Discussions with Robert Morris and UAPB were intriguing and he didn’t dislike either, but, knowing about Damian Lillard made it exciting when Weber State first messaged him. Jordan liked how all of WSU’s coaching staff was involved in his recruitment and felt the program’s commitment to individual development was what he needed the most.

“From the first talk with Randy (Rahe), I knew he was serious about what to do and had a good vision for me in the program and for my future,” Jordan said. “I know I’m a very coachable player so I feel like if I’m coached well, I’m going to reap the benefits of that massively.”

While the Leicester Riders won the BBL Cup — the British Basketball League’s in-season tournament portion of the season — Jordan’s squad is still playing the Championship season playoffs, with a semifinal series against the Glasgow Rocks beginning May 7. So possibly until May 15, Jordan will be with the pro team. After that, he’ll head to Utah.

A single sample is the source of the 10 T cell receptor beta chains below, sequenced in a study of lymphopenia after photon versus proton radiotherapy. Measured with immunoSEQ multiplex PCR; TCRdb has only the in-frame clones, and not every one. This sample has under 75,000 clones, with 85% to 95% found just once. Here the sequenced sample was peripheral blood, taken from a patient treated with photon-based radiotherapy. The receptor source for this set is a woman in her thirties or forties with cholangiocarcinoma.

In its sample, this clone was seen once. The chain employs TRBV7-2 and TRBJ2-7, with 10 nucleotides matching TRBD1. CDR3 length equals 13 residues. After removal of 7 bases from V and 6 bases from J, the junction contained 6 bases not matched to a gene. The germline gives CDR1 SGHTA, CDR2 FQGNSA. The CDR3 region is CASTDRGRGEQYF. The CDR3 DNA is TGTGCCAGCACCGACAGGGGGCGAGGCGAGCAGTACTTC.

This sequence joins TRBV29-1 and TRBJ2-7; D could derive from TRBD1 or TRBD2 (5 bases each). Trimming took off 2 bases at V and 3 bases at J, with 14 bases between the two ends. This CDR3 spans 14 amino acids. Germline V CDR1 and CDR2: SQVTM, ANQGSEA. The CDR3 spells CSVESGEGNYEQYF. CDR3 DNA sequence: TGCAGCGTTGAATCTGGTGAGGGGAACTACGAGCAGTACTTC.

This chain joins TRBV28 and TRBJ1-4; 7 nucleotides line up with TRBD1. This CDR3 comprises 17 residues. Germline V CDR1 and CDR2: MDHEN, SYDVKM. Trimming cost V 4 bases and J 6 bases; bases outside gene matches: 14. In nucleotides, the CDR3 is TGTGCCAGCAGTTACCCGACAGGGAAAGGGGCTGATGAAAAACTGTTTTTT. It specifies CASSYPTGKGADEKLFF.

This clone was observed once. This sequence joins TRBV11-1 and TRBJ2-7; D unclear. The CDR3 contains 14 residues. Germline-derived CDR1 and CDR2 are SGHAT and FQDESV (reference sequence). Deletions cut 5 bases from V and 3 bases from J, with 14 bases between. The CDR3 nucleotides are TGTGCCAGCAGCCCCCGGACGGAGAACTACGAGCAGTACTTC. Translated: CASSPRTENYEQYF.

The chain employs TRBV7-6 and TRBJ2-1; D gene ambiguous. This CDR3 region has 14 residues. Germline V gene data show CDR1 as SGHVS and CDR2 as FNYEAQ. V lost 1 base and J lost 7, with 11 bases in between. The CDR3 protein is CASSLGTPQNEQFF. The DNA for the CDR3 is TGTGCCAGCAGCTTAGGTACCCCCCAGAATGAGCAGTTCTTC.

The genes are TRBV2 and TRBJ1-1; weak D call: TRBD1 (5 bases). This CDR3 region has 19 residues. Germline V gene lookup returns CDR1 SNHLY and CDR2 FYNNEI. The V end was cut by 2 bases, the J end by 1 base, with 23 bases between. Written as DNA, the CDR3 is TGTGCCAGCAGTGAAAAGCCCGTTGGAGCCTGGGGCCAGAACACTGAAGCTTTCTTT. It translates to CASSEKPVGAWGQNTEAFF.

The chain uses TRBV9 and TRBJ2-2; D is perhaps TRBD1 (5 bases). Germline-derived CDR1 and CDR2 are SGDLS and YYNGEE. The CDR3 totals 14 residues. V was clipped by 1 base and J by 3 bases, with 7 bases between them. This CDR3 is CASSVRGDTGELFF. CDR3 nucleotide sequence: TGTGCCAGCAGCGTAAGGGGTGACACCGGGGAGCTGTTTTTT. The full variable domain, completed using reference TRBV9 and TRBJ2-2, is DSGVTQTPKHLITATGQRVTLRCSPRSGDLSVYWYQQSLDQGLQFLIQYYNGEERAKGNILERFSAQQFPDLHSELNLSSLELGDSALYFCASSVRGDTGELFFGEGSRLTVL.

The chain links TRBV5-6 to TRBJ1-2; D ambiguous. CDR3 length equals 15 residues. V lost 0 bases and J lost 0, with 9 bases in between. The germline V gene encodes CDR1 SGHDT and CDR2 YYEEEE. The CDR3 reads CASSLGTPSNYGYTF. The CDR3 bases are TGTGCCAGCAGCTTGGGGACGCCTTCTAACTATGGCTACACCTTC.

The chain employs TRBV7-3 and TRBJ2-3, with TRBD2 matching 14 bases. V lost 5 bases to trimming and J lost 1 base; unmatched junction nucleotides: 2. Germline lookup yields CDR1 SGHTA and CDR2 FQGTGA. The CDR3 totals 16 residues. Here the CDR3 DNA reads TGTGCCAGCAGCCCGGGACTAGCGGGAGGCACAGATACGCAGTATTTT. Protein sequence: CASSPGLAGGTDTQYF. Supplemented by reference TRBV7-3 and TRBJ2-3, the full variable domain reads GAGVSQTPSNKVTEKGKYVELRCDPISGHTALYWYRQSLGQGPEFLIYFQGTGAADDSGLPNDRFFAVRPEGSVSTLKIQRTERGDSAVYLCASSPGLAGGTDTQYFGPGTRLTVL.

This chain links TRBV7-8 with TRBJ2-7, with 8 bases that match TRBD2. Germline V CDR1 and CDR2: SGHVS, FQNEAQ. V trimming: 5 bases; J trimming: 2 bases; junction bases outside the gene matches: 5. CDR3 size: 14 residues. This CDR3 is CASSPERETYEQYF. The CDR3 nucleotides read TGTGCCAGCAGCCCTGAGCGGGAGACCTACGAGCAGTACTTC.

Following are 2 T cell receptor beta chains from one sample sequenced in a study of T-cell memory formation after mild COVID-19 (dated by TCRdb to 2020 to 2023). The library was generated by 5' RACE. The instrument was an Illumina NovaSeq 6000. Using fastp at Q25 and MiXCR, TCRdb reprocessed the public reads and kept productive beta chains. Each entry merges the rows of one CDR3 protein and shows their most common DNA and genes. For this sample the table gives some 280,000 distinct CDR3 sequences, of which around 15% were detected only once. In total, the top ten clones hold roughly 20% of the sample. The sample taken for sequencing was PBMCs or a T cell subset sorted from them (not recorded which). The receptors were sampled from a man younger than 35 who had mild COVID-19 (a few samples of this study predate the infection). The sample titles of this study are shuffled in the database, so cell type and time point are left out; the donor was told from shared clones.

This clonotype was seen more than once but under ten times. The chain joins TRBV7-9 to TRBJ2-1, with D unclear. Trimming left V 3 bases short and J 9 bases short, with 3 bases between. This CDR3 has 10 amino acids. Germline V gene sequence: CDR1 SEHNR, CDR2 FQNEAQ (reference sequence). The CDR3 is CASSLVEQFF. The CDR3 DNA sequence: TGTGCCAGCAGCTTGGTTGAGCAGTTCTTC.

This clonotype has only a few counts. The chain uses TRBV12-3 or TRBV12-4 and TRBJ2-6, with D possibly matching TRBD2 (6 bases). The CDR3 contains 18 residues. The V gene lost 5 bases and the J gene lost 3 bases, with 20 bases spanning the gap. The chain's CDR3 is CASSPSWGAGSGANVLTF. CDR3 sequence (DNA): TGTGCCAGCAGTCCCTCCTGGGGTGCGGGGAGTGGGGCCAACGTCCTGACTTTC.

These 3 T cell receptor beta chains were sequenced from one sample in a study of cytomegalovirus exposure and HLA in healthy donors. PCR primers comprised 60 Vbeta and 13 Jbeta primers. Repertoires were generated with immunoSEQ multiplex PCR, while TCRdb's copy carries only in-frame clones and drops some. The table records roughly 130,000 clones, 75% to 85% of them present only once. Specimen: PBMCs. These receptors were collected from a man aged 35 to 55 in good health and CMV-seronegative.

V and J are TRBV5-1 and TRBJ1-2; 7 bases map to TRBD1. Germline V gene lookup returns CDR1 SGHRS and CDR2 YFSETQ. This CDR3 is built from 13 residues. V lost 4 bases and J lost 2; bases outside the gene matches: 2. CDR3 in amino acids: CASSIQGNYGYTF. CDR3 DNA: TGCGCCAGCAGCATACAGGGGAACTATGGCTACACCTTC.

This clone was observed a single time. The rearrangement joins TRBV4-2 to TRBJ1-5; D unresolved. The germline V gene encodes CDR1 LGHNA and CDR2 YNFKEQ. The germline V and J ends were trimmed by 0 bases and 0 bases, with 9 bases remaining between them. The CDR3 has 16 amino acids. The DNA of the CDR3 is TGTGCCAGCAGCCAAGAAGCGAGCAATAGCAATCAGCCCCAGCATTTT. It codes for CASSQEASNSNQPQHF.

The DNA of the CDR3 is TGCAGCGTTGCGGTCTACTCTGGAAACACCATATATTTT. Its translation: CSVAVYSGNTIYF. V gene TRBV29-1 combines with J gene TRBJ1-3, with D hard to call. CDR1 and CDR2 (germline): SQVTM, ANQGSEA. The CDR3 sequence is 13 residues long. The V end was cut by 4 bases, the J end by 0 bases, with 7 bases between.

Jordan’s commitment is the team’s second recent pledge, as WSU also added 6-foot-5 point guard JJ Louden to the class earlier this week. Those two, and 6-foot-6 freshman wing Chris Dockery, comprise Weber State’s current commitments ahead of the 2022-23 season. Weber State officially announced Louden and Jordan as having signed their letters of intent Wednesday night, and Dockery signed in the early period last November.

Double-double machine and sophomore forward Dillon Jones leads WSU’s returners and, with the news of Seikou Sisoho Jawara’s departure Wednesday, the Wildcats still have five scholarships remaining. WSU is likely to continue its pursuit of several Division I transfer guards.